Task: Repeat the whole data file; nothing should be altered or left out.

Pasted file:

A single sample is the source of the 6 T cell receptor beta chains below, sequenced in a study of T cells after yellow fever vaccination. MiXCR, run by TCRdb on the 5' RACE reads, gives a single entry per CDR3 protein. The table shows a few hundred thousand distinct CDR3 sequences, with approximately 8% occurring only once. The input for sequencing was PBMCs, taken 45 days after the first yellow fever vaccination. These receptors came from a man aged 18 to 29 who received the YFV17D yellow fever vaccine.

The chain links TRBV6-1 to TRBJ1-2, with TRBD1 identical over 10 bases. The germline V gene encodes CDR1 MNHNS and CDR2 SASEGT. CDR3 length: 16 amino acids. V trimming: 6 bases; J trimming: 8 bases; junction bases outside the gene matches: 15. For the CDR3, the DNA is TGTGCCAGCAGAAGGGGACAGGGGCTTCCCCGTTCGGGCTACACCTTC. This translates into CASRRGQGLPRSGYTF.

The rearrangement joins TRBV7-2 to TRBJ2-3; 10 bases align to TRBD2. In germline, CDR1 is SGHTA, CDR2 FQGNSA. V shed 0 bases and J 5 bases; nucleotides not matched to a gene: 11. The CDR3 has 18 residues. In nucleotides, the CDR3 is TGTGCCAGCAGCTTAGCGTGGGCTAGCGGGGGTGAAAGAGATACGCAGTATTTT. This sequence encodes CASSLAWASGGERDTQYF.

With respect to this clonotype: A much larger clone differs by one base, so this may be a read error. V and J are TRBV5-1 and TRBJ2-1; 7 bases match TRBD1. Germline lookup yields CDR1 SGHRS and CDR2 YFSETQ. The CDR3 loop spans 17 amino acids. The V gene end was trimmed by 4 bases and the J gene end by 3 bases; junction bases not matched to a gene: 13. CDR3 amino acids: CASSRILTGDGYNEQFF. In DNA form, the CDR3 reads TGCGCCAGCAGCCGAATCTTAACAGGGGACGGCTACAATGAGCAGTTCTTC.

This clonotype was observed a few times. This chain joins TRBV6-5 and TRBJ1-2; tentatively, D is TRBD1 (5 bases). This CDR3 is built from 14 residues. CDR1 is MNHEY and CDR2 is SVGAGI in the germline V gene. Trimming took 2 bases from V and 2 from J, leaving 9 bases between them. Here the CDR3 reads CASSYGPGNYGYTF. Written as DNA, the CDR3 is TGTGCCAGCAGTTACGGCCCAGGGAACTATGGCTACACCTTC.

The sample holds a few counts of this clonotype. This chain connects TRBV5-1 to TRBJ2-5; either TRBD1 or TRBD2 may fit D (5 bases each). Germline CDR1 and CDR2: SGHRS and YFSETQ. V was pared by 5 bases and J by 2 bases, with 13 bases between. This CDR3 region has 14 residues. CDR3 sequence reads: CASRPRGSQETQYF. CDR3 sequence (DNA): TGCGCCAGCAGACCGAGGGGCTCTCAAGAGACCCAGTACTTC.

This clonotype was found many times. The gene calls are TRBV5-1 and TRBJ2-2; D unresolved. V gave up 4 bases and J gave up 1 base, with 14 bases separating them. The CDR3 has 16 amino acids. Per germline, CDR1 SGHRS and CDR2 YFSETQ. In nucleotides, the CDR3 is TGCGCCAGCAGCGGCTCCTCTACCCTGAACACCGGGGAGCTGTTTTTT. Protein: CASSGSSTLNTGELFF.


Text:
A single sample is the source of the 6 T cell receptor beta chains below, sequenced in a study of T cells after yellow fever vaccination. MiXCR, run by TCRdb on the 5' RACE reads, gives a single entry per CDR3 protein. The table shows a few hundred thousand distinct CDR3 sequences, with approximately 8% occurring only once. The input for sequencing was PBMCs, taken 45 days after the first yellow fever vaccination. These receptors came from a man aged 18 to 29 who received the YFV17D yellow fever vaccine.

The chain links TRBV6-1 to TRBJ1-2, with TRBD1 identical over 10 bases. The germline V gene encodes CDR1 MNHNS and CDR2 SASEGT. CDR3 length: 16 amino acids. V trimming: 6 bases; J trimming: 8 bases; junction bases outside the gene matches: 15. For the CDR3, the DNA is TGTGCCAGCAGAAGGGGACAGGGGCTTCCCCGTTCGGGCTACACCTTC. This translates into CASRRGQGLPRSGYTF.

The rearrangement joins TRBV7-2 to TRBJ2-3; 10 bases align to TRBD2. In germline, CDR1 is SGHTA, CDR2 FQGNSA. V shed 0 bases and J 5 bases; nucleotides not matched to a gene: 11. The CDR3 has 18 residues. In nucleotides, the CDR3 is TGTGCCAGCAGCTTAGCGTGGGCTAGCGGGGGTGAAAGAGATACGCAGTATTTT. This sequence encodes CASSLAWASGGERDTQYF.

With respect to this clonotype: A much larger clone differs by one base, so this may be a read error. V and J are TRBV5-1 and TRBJ2-1; 7 bases match TRBD1. Germline lookup yields CDR1 SGHRS and CDR2 YFSETQ. The CDR3 loop spans 17 amino acids. The V gene end was trimmed by 4 bases and the J gene end by 3 bases; junction bases not matched to a gene: 13. CDR3 amino acids: CASSRILTGDGYNEQFF. In DNA form, the CDR3 reads TGCGCCAGCAGCCGAATCTTAACAGGGGACGGCTACAATGAGCAGTTCTTC.

This clonotype was observed a few times. This chain joins TRBV6-5 and TRBJ1-2; tentatively, D is TRBD1 (5 bases). This CDR3 is built from 14 residues. CDR1 is MNHEY and CDR2 is SVGAGI in the germline V gene. Trimming took 2 bases from V and 2 from J, leaving 9 bases between them. Here the CDR3 reads CASSYGPGNYGYTF. Written as DNA, the CDR3 is TGTGCCAGCAGTTACGGCCCAGGGAACTATGGCTACACCTTC.

The sample holds a few counts of this clonotype. This chain connects TRBV5-1 to TRBJ2-5; either TRBD1 or TRBD2 may fit D (5 bases each). Germline CDR1 and CDR2: SGHRS and YFSETQ. V was pared by 5 bases and J by 2 bases, with 13 bases between. This CDR3 region has 14 residues. CDR3 sequence reads: CASRPRGSQETQYF. CDR3 sequence (DNA): TGCGCCAGCAGACCGAGGGGCTCTCAAGAGACCCAGTACTTC.

This clonotype was found many times. The gene calls are TRBV5-1 and TRBJ2-2; D unresolved. V gave up 4 bases and J gave up 1 base, with 14 bases separating them. The CDR3 has 16 amino acids. Per germline, CDR1 SGHRS and CDR2 YFSETQ. In nucleotides, the CDR3 is TGCGCCAGCAGCGGCTCCTCTACCCTGAACACCGGGGAGCTGTTTTTT. Protein: CASSGSSTLNTGELFF.